Pascale Sykes Foundation, Proponent of the Whole Family Approach, Announces Plans to Sunset in 2022

Invested 30 years in community organizations strengthening communities and working, low-income families in New Jersey and New York

(Vineland, NJ) — The Pascale Sykes Foundation announced it will close its doors in 2022 as part of its original spend-down plan. Since 1992, the Foundation has advocated for and funded innovative, holistic social and economic development programs to transform the lives of working, low-income families.  

“Our decision to sunset the Pascale Sykes Foundation was based on our fierce dedication to our mission: changing culture to focus on the integrity, independence and well-being of the intergenerational working low income families, ” said Frances Sykes, President of the Pascale Sykes Foundation. “We knew our work would be most effective if we awarded a select number of significant grants within a short time frame rather than spreading out our funding in smaller grant amounts, preserving our corpus.”

The Foundation has invested roughly $60 million in more than 75 NJ and NY-based community organizations and initiatives over the past 30 years. 

The Pascale Sykes Foundation was founded on the premise that working families shouldn’t experience a crisis before they can access the resources and support needed to navigate the system and reach their full potential. To this end, the Foundation spearheaded the Whole Family Approach, an innovative, family-led strategy which equips adults and children in the family with the tools and support to set, plan for and achieve their goals together. 

The Whole Family Approach focuses on practitioners in the field working alongside families with two dependable adult caregivers through individualized goal setting, organizational collaboration, and consistent personal support to families. The Foundation funds collaboratives of agencies that make available a range of personalized tools to families seeking to set and reach their goals. Each collaborative meets regularly to share information, evaluate families’ progress and assess any changes required in service. These teams of agencies work together with family units towards one family plan, avoiding the older examples of the solitary social worker or the competing priorities and disjointed supports that often occur when agencies do not coordinate their efforts for one family. This holistic approach gives families the guidance and support to strengthen their relationships, establish financial stability, achieve child and adult well-being and accomplish their long-term goals.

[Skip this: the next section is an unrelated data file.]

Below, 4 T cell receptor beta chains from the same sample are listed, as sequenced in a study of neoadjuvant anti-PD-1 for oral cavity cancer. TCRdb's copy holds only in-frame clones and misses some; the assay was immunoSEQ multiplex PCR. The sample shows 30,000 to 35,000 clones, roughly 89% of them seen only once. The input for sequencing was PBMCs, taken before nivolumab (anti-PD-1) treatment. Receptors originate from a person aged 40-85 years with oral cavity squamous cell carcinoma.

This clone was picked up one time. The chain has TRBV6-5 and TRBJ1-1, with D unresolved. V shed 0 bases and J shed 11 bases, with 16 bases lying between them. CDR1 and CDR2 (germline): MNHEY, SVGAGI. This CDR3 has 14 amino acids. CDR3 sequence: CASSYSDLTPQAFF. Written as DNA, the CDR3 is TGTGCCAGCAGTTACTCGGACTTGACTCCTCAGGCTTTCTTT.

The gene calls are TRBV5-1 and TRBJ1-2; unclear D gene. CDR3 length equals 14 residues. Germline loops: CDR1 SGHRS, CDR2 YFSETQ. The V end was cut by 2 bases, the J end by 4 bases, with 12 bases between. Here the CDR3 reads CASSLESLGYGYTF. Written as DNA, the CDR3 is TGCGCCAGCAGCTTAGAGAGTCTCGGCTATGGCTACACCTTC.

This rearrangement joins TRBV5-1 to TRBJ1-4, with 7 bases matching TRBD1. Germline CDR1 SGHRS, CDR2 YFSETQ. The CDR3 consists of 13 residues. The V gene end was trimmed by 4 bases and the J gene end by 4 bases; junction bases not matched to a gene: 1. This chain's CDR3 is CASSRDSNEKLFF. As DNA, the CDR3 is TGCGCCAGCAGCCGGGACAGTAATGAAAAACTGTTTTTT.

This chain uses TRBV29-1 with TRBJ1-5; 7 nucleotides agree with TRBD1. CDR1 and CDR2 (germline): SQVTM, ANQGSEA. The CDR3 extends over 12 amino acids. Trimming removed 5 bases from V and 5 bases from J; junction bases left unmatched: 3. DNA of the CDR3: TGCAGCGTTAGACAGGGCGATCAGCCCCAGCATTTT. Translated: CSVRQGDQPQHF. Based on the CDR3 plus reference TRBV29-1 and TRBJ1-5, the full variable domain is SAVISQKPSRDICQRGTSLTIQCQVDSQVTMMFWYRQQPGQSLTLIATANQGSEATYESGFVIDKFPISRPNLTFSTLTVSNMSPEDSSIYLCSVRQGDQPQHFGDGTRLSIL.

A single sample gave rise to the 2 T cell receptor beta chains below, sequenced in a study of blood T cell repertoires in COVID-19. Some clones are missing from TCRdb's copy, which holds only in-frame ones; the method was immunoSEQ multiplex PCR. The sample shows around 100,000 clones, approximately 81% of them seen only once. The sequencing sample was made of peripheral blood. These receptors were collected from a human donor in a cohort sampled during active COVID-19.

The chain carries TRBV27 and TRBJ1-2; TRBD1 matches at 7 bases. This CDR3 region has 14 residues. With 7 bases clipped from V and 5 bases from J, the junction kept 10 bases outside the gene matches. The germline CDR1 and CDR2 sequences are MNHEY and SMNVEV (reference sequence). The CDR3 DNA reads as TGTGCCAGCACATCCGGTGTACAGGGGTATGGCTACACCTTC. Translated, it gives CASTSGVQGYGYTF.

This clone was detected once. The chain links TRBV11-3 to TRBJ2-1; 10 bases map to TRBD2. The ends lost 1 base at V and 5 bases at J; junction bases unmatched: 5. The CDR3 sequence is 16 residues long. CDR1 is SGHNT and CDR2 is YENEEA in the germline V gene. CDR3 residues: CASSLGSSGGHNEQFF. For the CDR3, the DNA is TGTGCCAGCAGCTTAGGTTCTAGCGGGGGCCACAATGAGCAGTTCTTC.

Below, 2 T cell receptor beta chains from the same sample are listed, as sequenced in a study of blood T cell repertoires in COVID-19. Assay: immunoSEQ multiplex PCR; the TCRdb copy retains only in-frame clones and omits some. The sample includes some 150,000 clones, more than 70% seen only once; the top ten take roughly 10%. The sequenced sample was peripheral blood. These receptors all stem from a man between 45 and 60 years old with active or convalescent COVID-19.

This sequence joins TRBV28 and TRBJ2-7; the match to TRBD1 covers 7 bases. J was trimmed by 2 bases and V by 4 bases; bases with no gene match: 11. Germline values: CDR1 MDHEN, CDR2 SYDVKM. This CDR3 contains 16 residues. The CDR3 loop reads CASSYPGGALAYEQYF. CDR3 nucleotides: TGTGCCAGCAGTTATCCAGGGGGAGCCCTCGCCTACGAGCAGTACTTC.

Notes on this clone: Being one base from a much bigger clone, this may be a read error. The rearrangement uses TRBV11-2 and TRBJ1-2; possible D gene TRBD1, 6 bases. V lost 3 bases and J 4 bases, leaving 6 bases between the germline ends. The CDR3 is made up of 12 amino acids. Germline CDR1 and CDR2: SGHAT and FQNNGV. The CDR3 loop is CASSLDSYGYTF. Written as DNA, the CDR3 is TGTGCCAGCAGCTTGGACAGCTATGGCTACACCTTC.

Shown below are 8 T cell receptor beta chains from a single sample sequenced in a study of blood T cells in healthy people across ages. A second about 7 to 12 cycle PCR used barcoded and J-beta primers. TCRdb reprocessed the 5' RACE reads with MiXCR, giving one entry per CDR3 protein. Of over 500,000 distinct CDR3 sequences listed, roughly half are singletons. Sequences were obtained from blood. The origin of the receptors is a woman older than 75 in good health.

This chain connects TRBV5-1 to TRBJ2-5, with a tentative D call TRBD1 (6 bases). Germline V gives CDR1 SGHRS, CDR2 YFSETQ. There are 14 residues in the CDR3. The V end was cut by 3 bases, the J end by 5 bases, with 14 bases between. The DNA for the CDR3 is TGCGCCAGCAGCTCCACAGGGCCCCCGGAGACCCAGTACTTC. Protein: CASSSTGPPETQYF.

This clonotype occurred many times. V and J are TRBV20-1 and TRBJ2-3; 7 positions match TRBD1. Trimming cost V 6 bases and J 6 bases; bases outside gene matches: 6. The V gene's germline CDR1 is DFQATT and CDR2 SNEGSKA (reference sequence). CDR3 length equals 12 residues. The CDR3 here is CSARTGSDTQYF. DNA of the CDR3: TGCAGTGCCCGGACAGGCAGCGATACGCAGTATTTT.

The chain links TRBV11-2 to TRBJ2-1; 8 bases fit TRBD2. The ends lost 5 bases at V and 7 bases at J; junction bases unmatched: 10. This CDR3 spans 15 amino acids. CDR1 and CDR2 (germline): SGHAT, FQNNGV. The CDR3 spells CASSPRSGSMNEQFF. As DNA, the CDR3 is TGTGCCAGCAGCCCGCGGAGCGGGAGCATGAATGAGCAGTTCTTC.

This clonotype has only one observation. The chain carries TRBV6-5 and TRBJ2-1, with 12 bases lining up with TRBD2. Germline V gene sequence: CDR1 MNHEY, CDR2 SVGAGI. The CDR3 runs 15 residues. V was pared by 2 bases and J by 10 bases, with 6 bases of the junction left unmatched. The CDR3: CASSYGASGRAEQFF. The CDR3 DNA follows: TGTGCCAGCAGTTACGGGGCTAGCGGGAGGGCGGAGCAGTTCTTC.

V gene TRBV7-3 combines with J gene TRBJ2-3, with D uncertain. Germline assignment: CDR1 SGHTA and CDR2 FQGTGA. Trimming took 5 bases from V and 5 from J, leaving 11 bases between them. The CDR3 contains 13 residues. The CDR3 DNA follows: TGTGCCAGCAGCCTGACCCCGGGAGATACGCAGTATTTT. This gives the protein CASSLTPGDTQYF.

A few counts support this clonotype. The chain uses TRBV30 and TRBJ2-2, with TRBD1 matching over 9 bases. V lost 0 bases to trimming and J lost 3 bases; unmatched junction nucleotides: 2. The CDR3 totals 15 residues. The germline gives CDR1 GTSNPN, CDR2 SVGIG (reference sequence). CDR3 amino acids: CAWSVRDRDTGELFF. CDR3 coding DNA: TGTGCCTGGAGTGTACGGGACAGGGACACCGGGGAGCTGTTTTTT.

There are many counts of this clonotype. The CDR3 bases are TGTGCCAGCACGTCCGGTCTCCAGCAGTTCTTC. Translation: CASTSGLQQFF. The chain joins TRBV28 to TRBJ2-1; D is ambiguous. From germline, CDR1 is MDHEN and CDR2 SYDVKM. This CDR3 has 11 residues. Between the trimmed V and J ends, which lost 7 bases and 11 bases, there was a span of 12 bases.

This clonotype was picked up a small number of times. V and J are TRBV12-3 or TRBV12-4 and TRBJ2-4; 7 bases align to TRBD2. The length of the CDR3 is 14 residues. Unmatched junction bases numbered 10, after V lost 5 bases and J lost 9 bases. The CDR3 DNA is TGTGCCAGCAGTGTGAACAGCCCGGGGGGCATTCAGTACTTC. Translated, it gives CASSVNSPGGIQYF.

“Many of the current social service systems approach family well-being from an individualistic and crisis-oriented perspective,” said Sykes. “The Whole Family Approach, focusing on whole people within their family environment, encourages collaboration among service providers to address the goals of children and their caregivers together. We know this approach works and encourage other organizations to adopt this model, which can be effective in various situations.”

Since 2011, the Pascale Sykes Foundation has implemented the Whole Family Approach in 26 different collaborative nonprofit efforts across Southern and Central New Jersey and New York City. Evaluations of the Whole Family Approach by the Senator Walter Rand Institute for Public Affairs and University of Pennsylvania show it is effective in a range of settings — rural, urban and suburban — and enables families to work together in realizing any number of goals, ranging from education to financial stability and health.